These authors contributed equally.
Systemic FasL neutralization increases eosinophilic inflammation in a mouse model of asthma
Article first published online: 17 DEC 2011
© 2011 John Wiley & Sons A/S
Volume 67, Issue 3, pages 328–335, March 2012
How to Cite
Edited by: Hans-Uwe Simon
- Issue published online: 11 FEB 2012
- Article first published online: 17 DEC 2011
- Manuscript Accepted: 12 NOV 2011
- NIH. Grant Numbers: R01HL076646, 1RC1ES018505, R01AI072197
- allergen challenge;
- animal models;
- Fas ligand.
Eosinophils and lymphocytes are pathogenically important in allergic inflammation and sensitive to Fas-mediated apoptosis. Fas ligand (FasL) activity therefore should play a role in regulating the allergic immune response. We aimed to characterize the role of FasL expression in airway eosinophilia in Aspergillus fumigatus (Af)-induced sensitization and to determine whether FasL neutralization alters the inflammatory response.
Sensitized Balb/c mice were killed before (day 0) and 1, 7 and 10 days after a single intranasal challenge with Af. Animals received either neutralizing antibody to FasL (clone MFL4) or irrelevant hamster IgG via intraperitoneal injection on days −1 and 5. FasL expression, BAL and tissue inflammatory cell and cytokine profile, and apoptosis were assessed.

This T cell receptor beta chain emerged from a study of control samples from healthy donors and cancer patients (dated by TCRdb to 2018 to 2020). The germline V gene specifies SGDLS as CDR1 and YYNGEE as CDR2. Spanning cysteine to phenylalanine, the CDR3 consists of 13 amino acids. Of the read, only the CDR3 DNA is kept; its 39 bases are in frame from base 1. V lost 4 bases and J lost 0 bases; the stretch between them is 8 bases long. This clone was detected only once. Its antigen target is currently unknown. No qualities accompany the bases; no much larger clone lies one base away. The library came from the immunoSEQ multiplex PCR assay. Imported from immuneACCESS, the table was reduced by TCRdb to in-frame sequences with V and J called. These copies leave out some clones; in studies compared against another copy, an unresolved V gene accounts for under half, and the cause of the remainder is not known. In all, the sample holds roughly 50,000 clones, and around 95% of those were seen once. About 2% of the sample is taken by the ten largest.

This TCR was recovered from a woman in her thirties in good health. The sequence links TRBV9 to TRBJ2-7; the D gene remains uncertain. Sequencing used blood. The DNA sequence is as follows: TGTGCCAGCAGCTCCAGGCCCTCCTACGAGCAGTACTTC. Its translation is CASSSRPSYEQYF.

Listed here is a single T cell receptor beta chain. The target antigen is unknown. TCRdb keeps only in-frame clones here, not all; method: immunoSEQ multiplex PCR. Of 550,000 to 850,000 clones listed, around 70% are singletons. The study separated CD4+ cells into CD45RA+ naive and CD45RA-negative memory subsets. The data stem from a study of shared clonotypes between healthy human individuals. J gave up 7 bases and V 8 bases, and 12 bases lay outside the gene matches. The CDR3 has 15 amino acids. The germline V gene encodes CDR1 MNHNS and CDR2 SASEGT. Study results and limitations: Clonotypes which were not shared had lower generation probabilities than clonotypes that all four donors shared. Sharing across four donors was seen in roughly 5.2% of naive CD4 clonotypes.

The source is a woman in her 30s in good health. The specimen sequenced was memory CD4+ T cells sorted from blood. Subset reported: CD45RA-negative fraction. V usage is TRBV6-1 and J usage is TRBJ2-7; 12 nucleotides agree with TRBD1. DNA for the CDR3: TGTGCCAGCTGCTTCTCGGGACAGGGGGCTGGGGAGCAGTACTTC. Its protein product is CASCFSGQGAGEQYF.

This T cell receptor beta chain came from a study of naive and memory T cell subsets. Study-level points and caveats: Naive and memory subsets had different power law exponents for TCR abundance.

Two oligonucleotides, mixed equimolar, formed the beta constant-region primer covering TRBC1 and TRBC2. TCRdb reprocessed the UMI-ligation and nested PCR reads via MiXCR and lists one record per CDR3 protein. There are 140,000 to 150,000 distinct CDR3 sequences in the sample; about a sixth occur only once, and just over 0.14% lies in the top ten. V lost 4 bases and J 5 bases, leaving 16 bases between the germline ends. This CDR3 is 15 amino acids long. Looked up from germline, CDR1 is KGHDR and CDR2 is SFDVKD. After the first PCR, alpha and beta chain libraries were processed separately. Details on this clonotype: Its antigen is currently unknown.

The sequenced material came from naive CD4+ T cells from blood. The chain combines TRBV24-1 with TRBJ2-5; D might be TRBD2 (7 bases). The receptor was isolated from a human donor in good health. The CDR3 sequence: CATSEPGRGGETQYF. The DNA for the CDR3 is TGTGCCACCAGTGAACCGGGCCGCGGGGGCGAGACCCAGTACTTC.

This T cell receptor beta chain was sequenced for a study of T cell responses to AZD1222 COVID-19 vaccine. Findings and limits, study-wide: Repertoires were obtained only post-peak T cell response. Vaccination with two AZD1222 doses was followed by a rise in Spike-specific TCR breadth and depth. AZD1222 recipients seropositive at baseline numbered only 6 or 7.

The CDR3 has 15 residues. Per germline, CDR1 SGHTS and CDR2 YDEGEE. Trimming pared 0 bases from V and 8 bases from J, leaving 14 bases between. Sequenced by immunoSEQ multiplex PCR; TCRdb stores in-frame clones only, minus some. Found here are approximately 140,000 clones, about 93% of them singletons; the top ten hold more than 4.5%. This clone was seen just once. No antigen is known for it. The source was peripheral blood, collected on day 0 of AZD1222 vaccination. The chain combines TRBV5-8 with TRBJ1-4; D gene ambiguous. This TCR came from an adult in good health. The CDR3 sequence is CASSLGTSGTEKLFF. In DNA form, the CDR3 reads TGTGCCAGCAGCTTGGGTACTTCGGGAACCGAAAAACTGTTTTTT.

Postchallenge FasL gene expression in BAL cells and TUNEL positivity in the airways coincided with the height of inflammatory cell influx on day 1, while soluble FasL protein was released on day 7, preceding resolution of the inflammatory changes. Although eosinophil numbers showed a negative correlation with soluble FasL levels in the airways, MBP+ eosinophils remained TUNEL negative in the submucosal tissue, throughout the 10-day period after Af challenge. Systemic FasL neutralization significantly enhanced BAL and tissue eosinophil counts. This effect was associated with increased activation of T cells and release of IL-5, IL-9, and GM-CSF in the BAL fluid of mice, indicating an involvement of pro-eosinophilic survival pathways.
FasL activity may play an active role in resolving eosinophilic inflammation through regulating T cells and pro-eosinophilic cytokine release during the allergic airway response.